Attracted by the combination of lives saved and climate impact, Pope added, “Bloomberg ponied up. Now, nine years and several renewals later, coal provides only a quarter of U.S. power, and retirements of more than half those coal plants have been secured. These retirements are largely responsible for U.S. climate progress over the last decade.’’ The steady fall in the price of gas and renewables was critical in undermining coal, “but Bloomberg’s $500 million for climate mitigation projects was also critical — as was his insistence that the green group, while using its own tool kit, measure its results rigorously.’’

As Kurds Tracked ISIS Leader, U.S. Withdrawal Threw Raid Into Turmoil – By Ben Hubbard and Eric Schmitt – The New York Times

QAMISHLI, Syria — When the international manhunt for Abu Bakr al-Baghdadi, the leader of the Islamic State, zoomed in on a village in northwestern Syria, the United States turned to its local allies to help track the world’s most-wanted terrorist.

The American allies, a Kurdish-led force that had partnered with the United States to fight ISIS, sent spies to watch his isolated villa. To confirm it was him, they stole a pair of Mr. al-Baghdadi’s underwear — long, white boxers — and obtained a blood sample, both for DNA testing, the force’s commander, Mazlum Abdi, said in a phone interview on Monday.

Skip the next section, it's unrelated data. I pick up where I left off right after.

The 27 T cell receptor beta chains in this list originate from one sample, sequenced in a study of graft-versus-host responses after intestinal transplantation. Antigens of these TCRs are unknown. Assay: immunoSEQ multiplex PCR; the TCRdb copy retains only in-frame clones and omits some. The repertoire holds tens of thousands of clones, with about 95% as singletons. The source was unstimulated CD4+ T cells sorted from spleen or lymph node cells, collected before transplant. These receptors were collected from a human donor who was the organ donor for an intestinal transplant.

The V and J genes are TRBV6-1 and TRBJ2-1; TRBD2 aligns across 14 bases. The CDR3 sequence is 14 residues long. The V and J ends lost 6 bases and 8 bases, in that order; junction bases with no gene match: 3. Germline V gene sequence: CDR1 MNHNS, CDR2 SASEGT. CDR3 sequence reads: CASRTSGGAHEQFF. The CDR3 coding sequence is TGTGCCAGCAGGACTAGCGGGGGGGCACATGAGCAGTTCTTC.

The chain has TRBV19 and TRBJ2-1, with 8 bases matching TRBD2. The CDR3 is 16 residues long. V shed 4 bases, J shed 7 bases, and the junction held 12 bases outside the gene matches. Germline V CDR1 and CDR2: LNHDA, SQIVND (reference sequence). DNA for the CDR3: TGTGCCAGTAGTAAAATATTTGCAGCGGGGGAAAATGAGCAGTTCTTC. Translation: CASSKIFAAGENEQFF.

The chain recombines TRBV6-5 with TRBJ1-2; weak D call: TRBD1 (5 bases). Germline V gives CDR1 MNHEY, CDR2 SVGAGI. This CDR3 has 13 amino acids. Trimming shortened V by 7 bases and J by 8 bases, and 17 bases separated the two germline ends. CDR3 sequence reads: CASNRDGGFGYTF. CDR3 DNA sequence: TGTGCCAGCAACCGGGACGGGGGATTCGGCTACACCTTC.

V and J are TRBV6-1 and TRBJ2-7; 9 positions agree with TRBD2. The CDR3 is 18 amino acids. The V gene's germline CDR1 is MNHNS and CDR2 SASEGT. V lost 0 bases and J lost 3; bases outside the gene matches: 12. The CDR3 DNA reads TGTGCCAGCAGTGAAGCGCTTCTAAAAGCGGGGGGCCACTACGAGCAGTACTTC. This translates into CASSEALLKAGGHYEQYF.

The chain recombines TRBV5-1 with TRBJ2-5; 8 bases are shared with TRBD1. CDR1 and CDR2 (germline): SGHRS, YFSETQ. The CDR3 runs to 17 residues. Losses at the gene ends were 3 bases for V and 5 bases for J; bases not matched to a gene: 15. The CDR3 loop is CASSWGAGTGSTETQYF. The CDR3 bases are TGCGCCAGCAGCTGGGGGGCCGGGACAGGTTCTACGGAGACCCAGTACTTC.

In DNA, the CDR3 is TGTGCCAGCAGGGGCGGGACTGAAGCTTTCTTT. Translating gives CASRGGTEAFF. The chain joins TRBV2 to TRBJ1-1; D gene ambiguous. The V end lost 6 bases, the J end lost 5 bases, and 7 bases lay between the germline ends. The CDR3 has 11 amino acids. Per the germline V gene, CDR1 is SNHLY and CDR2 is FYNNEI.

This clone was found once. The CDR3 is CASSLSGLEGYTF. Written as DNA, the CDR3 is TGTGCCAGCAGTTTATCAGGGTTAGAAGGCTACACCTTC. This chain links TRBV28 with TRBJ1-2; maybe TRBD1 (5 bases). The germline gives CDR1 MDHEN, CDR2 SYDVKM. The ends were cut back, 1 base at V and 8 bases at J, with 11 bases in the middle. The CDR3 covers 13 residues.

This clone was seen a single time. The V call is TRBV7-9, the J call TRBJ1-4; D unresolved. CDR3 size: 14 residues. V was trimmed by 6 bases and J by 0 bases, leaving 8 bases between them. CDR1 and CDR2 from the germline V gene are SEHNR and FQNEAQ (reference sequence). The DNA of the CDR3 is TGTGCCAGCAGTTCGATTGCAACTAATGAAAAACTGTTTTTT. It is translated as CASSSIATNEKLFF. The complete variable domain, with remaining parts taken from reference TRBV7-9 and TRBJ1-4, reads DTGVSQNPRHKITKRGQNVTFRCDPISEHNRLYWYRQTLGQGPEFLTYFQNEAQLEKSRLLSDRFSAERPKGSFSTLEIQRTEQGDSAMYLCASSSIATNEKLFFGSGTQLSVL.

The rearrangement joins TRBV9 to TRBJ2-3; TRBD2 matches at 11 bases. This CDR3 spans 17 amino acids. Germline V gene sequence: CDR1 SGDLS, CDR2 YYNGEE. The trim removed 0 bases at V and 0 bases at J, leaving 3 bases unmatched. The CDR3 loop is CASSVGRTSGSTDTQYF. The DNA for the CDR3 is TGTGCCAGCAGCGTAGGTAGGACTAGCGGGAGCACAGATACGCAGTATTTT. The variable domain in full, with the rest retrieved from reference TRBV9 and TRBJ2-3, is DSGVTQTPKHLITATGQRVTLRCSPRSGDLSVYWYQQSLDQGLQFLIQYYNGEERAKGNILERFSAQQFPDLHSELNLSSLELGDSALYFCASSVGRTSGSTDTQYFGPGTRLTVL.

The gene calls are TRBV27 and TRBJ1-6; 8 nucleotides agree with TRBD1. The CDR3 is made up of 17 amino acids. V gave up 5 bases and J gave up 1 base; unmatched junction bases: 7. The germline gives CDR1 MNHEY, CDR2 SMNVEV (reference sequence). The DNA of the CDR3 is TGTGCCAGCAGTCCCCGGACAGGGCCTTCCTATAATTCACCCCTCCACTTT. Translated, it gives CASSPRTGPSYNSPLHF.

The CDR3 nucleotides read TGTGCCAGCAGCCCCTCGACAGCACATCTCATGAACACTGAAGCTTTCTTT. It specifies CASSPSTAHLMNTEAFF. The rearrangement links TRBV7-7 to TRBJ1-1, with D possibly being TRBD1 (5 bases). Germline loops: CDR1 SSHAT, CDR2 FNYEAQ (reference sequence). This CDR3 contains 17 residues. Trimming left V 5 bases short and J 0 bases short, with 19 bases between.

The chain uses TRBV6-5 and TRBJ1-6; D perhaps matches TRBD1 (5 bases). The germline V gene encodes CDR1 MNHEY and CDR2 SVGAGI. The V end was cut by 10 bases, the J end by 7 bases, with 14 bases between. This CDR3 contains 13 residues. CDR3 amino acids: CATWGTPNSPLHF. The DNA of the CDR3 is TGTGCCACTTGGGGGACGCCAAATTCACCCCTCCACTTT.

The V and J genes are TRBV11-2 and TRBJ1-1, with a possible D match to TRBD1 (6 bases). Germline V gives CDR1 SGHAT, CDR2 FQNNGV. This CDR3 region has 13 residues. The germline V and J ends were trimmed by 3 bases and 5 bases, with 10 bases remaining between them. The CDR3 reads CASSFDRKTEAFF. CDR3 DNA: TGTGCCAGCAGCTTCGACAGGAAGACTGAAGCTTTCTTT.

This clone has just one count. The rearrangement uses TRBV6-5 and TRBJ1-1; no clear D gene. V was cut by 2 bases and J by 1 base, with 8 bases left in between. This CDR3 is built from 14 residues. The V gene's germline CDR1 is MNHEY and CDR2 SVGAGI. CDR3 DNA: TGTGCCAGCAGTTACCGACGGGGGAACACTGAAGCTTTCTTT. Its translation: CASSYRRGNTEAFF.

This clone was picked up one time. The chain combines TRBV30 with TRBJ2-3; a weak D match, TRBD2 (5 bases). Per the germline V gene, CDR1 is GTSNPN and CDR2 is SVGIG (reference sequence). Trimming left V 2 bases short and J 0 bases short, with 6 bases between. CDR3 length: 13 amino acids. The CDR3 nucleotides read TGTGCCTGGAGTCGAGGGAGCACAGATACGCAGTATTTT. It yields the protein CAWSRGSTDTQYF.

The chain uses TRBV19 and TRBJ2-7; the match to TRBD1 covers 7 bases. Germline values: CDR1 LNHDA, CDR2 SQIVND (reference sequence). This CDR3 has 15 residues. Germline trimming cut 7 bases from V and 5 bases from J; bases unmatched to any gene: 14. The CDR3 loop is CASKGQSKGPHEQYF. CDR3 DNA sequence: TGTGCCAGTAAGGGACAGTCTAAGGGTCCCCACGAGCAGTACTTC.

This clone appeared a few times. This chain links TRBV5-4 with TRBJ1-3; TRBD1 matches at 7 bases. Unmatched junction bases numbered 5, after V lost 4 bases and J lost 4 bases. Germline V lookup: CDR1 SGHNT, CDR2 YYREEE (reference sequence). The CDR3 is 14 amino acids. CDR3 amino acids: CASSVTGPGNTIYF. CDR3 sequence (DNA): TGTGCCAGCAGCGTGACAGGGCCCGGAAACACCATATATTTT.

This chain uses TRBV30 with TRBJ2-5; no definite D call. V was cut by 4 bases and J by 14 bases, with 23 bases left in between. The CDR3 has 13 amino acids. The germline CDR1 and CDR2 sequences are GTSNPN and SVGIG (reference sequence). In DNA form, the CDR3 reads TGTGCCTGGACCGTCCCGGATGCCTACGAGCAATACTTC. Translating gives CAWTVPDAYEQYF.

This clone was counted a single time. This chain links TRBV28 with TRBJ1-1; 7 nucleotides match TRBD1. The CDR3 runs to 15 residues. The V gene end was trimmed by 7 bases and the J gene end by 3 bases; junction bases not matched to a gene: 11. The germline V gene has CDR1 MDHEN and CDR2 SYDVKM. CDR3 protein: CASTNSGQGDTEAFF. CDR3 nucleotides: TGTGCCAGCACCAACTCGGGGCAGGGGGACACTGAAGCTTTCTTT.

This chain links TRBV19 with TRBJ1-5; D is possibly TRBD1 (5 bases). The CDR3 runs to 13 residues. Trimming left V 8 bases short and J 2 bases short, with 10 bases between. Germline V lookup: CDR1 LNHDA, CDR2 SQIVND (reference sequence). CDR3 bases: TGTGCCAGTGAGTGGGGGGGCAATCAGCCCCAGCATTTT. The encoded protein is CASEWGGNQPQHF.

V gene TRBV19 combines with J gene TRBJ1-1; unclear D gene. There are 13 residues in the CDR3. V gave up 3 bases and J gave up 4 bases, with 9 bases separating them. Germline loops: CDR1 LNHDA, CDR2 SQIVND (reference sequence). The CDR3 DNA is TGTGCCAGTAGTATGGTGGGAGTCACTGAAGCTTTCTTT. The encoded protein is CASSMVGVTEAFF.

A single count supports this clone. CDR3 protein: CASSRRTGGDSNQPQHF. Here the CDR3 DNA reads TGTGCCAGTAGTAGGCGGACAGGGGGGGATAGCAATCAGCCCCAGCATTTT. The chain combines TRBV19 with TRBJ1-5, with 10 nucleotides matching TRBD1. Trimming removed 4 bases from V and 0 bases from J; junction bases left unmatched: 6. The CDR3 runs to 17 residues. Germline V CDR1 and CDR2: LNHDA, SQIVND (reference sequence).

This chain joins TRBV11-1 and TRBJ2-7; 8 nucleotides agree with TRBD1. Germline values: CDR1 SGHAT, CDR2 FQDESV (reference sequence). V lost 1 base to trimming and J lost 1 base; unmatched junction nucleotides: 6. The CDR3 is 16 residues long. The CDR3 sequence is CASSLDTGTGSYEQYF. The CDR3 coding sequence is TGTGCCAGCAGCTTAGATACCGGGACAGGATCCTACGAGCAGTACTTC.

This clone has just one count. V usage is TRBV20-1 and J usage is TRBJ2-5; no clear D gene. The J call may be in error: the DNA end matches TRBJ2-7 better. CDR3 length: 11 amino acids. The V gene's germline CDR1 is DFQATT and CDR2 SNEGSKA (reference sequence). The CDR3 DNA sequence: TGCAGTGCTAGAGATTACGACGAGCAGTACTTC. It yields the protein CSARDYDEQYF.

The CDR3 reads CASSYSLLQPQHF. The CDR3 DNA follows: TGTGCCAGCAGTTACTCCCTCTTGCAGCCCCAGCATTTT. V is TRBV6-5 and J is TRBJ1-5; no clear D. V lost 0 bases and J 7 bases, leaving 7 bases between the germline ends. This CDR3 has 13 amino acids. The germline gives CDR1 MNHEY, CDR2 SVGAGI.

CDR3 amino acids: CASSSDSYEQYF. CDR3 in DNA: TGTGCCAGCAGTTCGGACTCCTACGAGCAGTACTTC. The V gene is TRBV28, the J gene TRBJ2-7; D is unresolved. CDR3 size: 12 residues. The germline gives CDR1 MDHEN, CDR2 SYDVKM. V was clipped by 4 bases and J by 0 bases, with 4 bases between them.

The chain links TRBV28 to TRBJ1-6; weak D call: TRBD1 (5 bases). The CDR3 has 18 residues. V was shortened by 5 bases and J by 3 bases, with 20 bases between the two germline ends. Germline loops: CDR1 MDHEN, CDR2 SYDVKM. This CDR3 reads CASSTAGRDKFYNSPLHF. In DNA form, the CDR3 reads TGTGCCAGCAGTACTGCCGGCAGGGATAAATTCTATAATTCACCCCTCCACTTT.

American officials would not discuss the specific intelligence provided by the Kurds, but said that their role in finding Mr. al-Baghdadi was essential — more so than all other countries combined, as one put it — contradicting President Trump’s assertion over the weekend that the United States “got very little help.”

Yet even as the Syrian Kurdish fighters were risking their lives in the hunt that led to Mr. al-Baghdadi’s death this weekend, Mr. Trump abruptly shattered America’s five-year partnership with them.